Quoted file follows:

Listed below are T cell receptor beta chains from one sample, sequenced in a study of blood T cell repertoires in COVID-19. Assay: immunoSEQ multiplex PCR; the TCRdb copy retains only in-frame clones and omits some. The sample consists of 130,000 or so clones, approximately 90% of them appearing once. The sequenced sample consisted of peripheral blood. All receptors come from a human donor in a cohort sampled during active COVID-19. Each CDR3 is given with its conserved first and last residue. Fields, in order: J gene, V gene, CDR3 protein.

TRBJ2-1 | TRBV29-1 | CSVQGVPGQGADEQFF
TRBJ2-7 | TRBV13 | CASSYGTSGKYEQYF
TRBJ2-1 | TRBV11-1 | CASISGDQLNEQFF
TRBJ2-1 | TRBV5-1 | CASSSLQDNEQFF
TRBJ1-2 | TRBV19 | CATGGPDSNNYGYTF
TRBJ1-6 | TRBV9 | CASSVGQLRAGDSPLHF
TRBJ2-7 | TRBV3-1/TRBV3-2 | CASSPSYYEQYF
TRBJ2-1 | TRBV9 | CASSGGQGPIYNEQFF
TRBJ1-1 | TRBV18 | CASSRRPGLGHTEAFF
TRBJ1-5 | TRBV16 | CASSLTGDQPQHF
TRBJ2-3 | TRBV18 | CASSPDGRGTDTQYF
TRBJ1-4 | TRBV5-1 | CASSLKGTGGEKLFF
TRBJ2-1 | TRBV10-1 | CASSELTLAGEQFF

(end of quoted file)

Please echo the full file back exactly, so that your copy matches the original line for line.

Listed below are T cell receptor beta chains from one sample, sequenced in a study of blood T cell repertoires in COVID-19. Assay: immunoSEQ multiplex PCR; the TCRdb copy retains only in-frame clones and omits some. The sample consists of 130,000 or so clones, approximately 90% of them appearing once. The sequenced sample consisted of peripheral blood. All receptors come from a human donor in a cohort sampled during active COVID-19. Each CDR3 is given with its conserved first and last residue. Fields, in order: J gene, V gene, CDR3 protein.

TRBJ2-1 | TRBV29-1 | CSVQGVPGQGADEQFF
TRBJ2-7 | TRBV13 | CASSYGTSGKYEQYF
TRBJ2-1 | TRBV11-1 | CASISGDQLNEQFF
TRBJ2-1 | TRBV5-1 | CASSSLQDNEQFF
TRBJ1-2 | TRBV19 | CATGGPDSNNYGYTF
TRBJ1-6 | TRBV9 | CASSVGQLRAGDSPLHF
TRBJ2-7 | TRBV3-1/TRBV3-2 | CASSPSYYEQYF
TRBJ2-1 | TRBV9 | CASSGGQGPIYNEQFF
TRBJ1-1 | TRBV18 | CASSRRPGLGHTEAFF
TRBJ1-5 | TRBV16 | CASSLTGDQPQHF
TRBJ2-3 | TRBV18 | CASSPDGRGTDTQYF
TRBJ1-4 | TRBV5-1 | CASSLKGTGGEKLFF
TRBJ2-1 | TRBV10-1 | CASSELTLAGEQFF